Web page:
Ukraine UNFPA Provides Psychological Assistance to Victims of Domestic Violence
Domestic violence has existed at all times, but in connection with the pandemic, people were locked in four walls and the problem became even more urgent. In Ukraine, for example, in the first two weeks of quarantine, the number of calls to the national hotline increased by 26 percent, and the number of calls to crisis centers of the UN Population Fund more than doubled.
“A woman cannot always call the hotline directly from home,” says Alena Krivulyak, one of the leaders of the non-governmental organization La Strada. – It may be dangerous. Such a call can cause a new wave of aggression from the partner. Therefore, you can contact us by Skype, Facebook messenger, e-mail and sending a message through our website. “
The Ukrainian representative office of the United Nations Population Fund (UNFPA) says that most of the calls – 63 percent – come at night: victims wait until the offender falls asleep. This trend is also observed during quarantine. By the way, the attackers themselves also call the “hot line”.
A woman cannot always call the “hot line” directly from home. Such a call can cause a new wave of aggression from the partner
Psychologists are happy with such calls – this means that a person is trying to cope with anger and despair and change his behavior. The crisis centers opened by UNFPA are now largely transferred to the municipal authorities. Today they try to minimize physical appeals for help and, if possible, provide psychological support by phone.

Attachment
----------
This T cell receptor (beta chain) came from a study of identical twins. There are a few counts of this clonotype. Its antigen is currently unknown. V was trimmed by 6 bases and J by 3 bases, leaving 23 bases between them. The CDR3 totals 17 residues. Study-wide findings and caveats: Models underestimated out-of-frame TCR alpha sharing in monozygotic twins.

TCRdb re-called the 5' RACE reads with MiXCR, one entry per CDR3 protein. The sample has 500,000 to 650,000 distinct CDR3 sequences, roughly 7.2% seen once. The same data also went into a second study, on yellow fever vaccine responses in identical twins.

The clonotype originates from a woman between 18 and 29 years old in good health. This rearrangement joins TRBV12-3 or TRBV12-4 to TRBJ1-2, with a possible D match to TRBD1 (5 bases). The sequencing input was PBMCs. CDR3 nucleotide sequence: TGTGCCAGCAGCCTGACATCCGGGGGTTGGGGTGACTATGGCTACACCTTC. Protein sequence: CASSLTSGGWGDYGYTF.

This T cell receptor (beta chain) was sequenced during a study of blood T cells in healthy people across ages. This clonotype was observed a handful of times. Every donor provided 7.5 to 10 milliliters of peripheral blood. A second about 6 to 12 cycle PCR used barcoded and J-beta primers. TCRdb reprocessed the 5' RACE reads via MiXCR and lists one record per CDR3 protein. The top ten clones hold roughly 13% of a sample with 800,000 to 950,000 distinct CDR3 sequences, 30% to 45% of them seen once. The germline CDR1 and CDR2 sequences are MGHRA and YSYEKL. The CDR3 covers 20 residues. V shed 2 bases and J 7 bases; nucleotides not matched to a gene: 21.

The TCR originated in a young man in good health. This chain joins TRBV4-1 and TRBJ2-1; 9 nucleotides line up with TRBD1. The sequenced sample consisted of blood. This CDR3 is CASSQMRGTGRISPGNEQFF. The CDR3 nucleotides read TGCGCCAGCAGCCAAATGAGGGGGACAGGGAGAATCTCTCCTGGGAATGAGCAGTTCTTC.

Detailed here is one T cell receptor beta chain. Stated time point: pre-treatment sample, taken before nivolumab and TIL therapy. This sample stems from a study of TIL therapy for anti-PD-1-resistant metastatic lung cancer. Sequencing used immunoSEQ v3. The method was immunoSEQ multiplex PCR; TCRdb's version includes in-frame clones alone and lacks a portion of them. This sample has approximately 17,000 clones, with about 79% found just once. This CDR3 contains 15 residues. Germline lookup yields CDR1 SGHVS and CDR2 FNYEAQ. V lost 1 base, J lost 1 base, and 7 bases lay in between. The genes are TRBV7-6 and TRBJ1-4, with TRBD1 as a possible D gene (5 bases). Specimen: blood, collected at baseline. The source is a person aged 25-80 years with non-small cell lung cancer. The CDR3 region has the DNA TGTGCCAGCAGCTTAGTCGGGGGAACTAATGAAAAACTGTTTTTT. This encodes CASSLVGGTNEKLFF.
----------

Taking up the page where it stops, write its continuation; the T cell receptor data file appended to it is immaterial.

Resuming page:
However, only one of nine shelters for victims of domestic violence closed during quarantine days — the rest are working. To get there, however, you need to get a certificate from a doctor about the absence of coronavirus infection. Those with COVID-19 symptoms are referred to the hospital.
The six UNFPA teams are helping the military and the militants, as well as their families, overcome the psychological consequences of participating in hostilities – such support helps prevent possible assault. The proportion of such telephone consultations increased from 69 percent in March to 85 percent in April. “Recently, a woman called,” recalls Julia Mudra, a psychologist at one of these teams. – She was worried about the extreme nervousness of her husband, who is serving in the army. This woman used to come to the clinic, but now, during quarantine, she decided to contact by phone. We immediately started working with this family and we were able to prevent domestic violence. ”
Psychological assistance projects in Ukraine are implemented with financial support from Canada, Estonia and the UK. UNFPA believes that even with the spread of coronavirus infection, it is necessary to provide psychological support
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